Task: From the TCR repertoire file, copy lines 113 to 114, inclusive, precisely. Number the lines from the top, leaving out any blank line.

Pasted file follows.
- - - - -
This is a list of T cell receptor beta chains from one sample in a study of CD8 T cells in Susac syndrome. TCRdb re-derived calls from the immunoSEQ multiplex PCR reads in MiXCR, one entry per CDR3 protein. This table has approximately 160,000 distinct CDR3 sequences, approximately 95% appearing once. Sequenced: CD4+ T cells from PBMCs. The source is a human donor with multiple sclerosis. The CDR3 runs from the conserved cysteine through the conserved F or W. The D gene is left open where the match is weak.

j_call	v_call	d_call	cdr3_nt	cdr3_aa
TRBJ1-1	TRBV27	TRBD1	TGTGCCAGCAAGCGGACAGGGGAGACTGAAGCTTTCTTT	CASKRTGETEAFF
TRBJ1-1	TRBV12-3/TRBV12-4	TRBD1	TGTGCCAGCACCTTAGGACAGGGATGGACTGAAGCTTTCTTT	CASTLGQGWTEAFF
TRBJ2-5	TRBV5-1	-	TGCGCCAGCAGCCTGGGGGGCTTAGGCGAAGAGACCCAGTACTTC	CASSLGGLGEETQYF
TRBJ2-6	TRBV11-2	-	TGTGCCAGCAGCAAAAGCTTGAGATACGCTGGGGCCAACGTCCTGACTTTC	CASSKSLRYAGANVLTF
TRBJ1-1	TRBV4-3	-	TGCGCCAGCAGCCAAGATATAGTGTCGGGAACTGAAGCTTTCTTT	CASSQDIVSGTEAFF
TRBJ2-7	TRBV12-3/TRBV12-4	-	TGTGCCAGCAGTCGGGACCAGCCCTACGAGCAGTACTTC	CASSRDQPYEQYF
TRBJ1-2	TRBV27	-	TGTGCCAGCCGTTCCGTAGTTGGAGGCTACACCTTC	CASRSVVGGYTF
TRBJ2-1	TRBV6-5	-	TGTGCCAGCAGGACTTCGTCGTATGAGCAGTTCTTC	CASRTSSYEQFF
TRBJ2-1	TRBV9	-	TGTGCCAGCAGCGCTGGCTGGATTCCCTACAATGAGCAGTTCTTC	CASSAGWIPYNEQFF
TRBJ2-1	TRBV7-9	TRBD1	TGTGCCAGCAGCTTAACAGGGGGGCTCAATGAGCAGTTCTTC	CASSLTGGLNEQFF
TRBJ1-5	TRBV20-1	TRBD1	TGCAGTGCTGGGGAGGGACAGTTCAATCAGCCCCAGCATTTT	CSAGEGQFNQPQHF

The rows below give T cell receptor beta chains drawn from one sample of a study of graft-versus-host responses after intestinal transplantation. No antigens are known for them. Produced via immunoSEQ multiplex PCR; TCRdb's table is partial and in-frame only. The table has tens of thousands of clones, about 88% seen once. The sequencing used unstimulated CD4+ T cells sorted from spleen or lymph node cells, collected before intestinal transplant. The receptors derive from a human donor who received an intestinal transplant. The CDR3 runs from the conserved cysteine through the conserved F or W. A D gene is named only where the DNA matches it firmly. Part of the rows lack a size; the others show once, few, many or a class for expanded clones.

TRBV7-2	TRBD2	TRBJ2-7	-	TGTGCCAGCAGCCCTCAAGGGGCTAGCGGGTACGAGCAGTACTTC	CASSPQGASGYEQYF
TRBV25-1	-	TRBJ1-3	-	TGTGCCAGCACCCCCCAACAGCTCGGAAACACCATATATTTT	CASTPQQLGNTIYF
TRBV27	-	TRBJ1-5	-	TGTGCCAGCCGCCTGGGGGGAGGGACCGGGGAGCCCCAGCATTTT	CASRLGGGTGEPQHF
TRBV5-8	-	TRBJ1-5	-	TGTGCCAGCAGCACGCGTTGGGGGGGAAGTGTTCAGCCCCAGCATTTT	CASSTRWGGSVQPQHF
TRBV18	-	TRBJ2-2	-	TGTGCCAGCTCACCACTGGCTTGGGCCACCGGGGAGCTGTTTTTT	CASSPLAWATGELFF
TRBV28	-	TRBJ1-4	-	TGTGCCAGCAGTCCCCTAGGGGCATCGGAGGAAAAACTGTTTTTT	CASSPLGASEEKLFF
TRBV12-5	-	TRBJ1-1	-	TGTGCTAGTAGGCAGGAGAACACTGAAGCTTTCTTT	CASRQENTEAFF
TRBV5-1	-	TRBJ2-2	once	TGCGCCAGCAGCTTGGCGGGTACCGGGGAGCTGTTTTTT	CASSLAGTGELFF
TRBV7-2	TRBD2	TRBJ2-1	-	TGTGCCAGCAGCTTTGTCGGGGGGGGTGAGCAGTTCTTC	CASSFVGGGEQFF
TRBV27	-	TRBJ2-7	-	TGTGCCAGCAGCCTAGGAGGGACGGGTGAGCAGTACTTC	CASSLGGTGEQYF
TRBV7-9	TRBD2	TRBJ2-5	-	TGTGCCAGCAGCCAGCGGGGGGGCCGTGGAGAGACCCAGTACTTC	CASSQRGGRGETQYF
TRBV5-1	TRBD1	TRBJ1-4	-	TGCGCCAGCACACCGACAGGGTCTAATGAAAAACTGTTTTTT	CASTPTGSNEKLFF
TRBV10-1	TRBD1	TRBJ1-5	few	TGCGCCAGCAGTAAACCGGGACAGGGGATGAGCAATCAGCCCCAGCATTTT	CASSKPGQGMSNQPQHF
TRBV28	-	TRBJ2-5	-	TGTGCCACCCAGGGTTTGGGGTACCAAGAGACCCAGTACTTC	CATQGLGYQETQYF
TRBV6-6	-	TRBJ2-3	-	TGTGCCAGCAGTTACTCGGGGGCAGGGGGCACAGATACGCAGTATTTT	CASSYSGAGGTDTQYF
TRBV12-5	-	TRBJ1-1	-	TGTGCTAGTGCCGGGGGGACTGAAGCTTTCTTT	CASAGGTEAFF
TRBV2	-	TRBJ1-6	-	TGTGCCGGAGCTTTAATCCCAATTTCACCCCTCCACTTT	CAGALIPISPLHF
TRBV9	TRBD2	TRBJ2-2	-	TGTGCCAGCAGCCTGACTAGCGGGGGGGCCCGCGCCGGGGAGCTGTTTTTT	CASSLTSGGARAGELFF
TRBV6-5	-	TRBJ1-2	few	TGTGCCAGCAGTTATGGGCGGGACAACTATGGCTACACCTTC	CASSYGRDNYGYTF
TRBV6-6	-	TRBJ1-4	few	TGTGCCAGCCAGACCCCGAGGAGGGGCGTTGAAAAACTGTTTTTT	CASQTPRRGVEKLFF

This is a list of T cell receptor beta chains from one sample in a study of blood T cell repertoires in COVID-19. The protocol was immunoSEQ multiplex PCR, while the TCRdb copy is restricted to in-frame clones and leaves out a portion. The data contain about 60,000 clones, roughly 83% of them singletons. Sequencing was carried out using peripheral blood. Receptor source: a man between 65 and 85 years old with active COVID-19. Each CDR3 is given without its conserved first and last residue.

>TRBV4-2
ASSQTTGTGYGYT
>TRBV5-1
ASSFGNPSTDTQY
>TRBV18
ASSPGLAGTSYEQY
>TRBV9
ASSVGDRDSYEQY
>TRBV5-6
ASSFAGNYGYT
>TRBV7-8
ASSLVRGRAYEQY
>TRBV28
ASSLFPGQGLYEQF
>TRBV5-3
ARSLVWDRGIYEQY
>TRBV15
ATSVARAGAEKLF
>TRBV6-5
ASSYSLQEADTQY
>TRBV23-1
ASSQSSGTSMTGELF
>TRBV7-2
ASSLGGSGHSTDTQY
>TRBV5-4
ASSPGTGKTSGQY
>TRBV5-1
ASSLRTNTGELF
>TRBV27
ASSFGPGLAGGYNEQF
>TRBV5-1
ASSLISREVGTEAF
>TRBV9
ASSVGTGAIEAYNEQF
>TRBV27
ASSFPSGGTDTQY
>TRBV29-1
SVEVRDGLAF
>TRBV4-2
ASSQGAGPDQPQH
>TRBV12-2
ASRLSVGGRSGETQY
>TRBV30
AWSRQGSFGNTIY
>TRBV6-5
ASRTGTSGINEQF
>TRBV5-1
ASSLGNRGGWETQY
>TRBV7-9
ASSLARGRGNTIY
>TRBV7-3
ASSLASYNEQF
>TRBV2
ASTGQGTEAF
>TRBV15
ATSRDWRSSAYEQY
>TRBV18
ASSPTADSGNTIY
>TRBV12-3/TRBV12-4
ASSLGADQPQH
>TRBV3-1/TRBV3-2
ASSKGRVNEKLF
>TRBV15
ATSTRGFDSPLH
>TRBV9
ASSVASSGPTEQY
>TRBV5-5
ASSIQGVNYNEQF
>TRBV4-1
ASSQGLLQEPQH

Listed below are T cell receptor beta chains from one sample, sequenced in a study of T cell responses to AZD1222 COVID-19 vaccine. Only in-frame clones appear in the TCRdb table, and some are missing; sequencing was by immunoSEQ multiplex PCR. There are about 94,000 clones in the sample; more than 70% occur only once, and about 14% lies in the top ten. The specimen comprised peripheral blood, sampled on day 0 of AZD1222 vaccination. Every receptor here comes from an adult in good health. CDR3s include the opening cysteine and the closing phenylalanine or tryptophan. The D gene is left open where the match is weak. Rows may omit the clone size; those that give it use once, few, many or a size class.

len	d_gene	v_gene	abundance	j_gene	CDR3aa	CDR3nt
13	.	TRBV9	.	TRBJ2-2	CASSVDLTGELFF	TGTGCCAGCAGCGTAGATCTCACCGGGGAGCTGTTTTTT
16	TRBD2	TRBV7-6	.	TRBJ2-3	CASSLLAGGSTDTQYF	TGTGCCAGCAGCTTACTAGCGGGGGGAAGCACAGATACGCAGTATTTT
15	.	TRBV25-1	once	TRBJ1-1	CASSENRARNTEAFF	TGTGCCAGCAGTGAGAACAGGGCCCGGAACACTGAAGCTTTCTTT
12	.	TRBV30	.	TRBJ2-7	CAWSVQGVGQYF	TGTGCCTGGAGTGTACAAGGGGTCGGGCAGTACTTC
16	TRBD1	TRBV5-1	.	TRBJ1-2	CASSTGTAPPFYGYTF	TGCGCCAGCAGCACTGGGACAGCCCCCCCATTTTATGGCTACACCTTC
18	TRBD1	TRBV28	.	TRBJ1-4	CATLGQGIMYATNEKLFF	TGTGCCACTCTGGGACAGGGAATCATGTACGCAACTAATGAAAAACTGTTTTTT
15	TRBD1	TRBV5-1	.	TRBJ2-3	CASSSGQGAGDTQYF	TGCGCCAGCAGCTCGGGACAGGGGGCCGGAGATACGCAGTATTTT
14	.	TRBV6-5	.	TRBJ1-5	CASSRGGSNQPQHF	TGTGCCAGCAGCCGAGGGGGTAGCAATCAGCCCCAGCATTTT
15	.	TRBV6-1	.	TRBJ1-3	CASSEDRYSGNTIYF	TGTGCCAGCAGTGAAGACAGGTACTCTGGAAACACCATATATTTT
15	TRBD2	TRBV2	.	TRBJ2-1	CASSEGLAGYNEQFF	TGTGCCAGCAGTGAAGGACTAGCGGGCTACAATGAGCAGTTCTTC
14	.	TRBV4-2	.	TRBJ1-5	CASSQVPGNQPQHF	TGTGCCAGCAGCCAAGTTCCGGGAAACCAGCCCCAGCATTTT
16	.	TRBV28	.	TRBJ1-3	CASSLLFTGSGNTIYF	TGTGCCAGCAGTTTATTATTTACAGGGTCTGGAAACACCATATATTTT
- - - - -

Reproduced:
18	TRBD1	TRBV28	.	TRBJ1-4	CATLGQGIMYATNEKLFF	TGTGCCACTCTGGGACAGGGAATCATGTACGCAACTAATGAAAAACTGTTTTTT
15	TRBD1	TRBV5-1	.	TRBJ2-3	CASSSGQGAGDTQYF	TGCGCCAGCAGCTCGGGACAGGGGGCCGGAGATACGCAGTATTTT